- Unilever is broadening the limits on how it markets to children across its food and beverage portfolio, according to a company announcement.
- The Hellmann’s and Ben & Jerry’s owner will no longer target children under 16 with any marketing or social media communications. It also will not collect or store any data on consumers in that age group.
- A similar directive applies to influencer marketing, as Unilever will not work with any ambassadors under 16 or whose primary audience lands in that age range. Brands are expected to comply with these guidelines by January 2023 as Unilever places a greater premium on responsible advertising.
Unilever is further restricting how it markets food and beverage products to children at a time when scrutiny of data collection practices and the harms of social media is high. Previous efforts to limit campaigns angled at young audiences have been positioned around health concerns and combating problems like childhood obesity.
Directly messaging to very young children is widely considered unethical and carries potential regulatory penalties, but the CPG giant is pushing up the age range of who it won’t target to include teens who may wield greater financial independence and discerning tastes. The policy change underscores how Unilever is taking an increasingly cautious approach to digital and social media, particularly tactics like influencer marketing that can blur the lines of what is and isn’t an ad.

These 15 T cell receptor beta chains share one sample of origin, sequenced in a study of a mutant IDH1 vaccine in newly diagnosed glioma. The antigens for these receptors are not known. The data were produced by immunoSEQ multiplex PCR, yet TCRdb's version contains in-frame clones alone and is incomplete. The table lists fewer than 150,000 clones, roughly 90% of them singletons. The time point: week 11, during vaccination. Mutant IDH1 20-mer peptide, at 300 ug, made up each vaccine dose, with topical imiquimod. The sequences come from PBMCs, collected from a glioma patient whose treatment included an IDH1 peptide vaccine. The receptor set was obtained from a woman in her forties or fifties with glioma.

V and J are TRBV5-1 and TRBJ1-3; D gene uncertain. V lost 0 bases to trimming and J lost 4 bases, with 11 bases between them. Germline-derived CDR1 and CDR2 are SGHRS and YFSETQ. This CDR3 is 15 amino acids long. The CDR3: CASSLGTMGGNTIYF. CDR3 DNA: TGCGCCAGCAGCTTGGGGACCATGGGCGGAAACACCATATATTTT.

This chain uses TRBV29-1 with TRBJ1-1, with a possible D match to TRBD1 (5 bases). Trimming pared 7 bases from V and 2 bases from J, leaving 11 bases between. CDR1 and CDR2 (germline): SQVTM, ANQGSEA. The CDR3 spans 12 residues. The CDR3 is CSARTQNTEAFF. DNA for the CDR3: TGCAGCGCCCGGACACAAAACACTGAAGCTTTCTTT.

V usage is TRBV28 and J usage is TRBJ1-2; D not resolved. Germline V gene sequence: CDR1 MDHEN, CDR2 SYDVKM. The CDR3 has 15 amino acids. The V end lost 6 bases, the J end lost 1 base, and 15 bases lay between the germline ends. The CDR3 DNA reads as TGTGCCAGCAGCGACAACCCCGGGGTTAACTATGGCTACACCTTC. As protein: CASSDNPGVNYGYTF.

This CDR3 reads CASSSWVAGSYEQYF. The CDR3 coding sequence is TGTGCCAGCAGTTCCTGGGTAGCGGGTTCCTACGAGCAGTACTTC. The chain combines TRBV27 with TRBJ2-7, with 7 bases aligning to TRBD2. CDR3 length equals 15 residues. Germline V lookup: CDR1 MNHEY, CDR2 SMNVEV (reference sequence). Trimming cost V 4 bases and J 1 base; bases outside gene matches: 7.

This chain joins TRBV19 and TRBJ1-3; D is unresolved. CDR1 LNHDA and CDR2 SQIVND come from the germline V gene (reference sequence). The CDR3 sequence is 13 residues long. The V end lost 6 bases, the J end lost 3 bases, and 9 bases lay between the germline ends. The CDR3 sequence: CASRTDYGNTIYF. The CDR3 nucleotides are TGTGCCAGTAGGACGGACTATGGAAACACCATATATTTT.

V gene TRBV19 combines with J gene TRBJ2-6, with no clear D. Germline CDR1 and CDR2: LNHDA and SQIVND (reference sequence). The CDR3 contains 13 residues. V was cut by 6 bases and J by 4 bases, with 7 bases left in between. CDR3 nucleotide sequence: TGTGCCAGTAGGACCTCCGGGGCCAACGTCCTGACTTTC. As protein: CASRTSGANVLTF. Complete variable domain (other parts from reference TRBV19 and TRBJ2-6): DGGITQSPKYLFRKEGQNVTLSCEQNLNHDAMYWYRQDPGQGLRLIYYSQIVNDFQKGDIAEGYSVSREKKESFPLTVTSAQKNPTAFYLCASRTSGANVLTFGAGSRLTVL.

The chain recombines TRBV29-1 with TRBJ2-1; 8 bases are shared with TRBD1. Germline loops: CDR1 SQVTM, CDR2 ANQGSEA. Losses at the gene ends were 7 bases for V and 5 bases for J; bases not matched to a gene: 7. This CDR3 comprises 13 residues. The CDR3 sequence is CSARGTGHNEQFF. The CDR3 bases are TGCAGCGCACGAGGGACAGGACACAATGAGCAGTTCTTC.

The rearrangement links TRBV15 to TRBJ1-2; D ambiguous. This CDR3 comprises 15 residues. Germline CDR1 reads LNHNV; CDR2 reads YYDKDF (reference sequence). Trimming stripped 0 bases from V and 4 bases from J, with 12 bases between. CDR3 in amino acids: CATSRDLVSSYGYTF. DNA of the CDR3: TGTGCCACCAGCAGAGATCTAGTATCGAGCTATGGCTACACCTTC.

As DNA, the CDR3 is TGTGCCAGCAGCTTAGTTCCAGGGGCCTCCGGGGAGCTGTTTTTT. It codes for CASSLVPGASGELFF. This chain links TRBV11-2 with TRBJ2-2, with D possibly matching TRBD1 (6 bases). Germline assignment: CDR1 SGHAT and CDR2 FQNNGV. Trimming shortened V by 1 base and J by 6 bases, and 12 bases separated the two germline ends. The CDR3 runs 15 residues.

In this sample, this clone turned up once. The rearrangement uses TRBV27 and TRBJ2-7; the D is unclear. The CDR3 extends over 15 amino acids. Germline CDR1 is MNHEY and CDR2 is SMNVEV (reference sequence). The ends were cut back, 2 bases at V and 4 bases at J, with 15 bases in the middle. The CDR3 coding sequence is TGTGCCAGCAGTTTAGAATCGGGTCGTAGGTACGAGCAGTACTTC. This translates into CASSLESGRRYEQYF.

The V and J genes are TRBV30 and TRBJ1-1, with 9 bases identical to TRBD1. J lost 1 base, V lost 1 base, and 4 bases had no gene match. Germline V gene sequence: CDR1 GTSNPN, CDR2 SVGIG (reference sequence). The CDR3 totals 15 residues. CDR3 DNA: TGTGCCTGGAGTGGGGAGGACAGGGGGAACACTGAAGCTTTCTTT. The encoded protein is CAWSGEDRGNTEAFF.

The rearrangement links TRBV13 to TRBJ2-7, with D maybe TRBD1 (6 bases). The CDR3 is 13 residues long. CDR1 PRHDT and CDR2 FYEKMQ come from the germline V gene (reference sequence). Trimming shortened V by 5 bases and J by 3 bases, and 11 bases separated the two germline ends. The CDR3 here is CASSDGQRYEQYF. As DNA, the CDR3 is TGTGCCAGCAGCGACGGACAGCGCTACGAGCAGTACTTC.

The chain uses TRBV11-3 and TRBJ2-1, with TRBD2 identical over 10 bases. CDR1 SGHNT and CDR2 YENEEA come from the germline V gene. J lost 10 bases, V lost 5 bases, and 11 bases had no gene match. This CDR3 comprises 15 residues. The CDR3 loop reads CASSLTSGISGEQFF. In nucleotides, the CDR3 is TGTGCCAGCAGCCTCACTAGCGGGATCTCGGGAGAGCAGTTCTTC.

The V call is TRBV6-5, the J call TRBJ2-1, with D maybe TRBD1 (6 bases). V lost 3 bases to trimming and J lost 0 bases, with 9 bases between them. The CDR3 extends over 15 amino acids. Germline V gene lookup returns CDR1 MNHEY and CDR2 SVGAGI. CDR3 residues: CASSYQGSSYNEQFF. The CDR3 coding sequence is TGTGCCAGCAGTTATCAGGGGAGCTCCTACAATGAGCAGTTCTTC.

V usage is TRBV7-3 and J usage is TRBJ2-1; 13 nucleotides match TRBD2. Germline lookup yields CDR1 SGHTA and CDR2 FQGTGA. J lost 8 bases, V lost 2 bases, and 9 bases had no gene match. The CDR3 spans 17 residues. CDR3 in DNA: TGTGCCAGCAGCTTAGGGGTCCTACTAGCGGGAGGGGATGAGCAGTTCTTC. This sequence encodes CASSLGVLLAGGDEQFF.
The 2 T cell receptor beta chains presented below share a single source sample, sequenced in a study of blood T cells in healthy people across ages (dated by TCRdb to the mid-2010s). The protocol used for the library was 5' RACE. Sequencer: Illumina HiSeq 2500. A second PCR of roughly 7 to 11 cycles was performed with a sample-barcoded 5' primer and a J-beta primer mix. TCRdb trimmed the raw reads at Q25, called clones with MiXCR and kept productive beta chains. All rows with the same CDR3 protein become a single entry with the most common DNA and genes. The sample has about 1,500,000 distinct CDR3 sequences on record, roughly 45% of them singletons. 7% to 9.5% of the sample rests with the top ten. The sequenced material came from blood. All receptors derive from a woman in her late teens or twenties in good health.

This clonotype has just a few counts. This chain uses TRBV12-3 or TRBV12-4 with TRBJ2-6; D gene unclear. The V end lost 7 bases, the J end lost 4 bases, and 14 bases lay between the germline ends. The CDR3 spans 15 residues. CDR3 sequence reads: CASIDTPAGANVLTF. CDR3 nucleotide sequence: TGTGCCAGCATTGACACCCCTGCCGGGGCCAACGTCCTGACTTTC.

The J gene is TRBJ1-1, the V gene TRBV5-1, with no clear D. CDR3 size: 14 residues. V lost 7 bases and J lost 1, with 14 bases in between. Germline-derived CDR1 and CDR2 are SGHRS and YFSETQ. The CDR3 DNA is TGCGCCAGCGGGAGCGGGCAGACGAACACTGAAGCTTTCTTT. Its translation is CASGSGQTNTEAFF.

This is the first major move the company has made in regards to advertising to children since 2020. That year, it stopped marketing food and beverages to children under the age of 12 on traditional media channels and below the age of 13 on social media.
Unilever aims to take an industry-leading position in raising the age cap and including more specific rules around areas like influencers. Children today are considered digital natives, having been raised familiar with smartphones and social media. In turn, apps like TikTok are driving cultural trends among Gen Z and younger impressionable cohorts. These demographics frequently put more stock in what their favorite content creators have to say versus a traditional branded message, which has spurred advertisers to reassess their media strategies but could also mandate greater reflection around ethics.
Another factor informing Unilever’s decision concerns data. Marketers have come under increasing fire for collecting data on children using apps and social media platforms, while facing a growing number of data privacy laws. Many brands at the same time are flocking to the metaverse, virtual online spaces that are popular with kids thanks to services like Roblox and Fortnite. But the metaverse has raised alarms regarding child safety and privacy, while not having some of the guardrails of digital marketing.
The move from Unilever comes amid a rocky period for the business. Earlier this year, the company was castigated by an investor for focusing too much on purpose marketing and losing sight of fundamentals. Then, Unilever made a failed bid for the consumer health unit of GlaxoSmithKline, further stoking investor ire. The fiasco was followed by activist investor Nelson Peltz taking a stake in the company and Unilever reorganizing around five category-specific business groups, a corporate shuffle that included laying off 1,500 staff.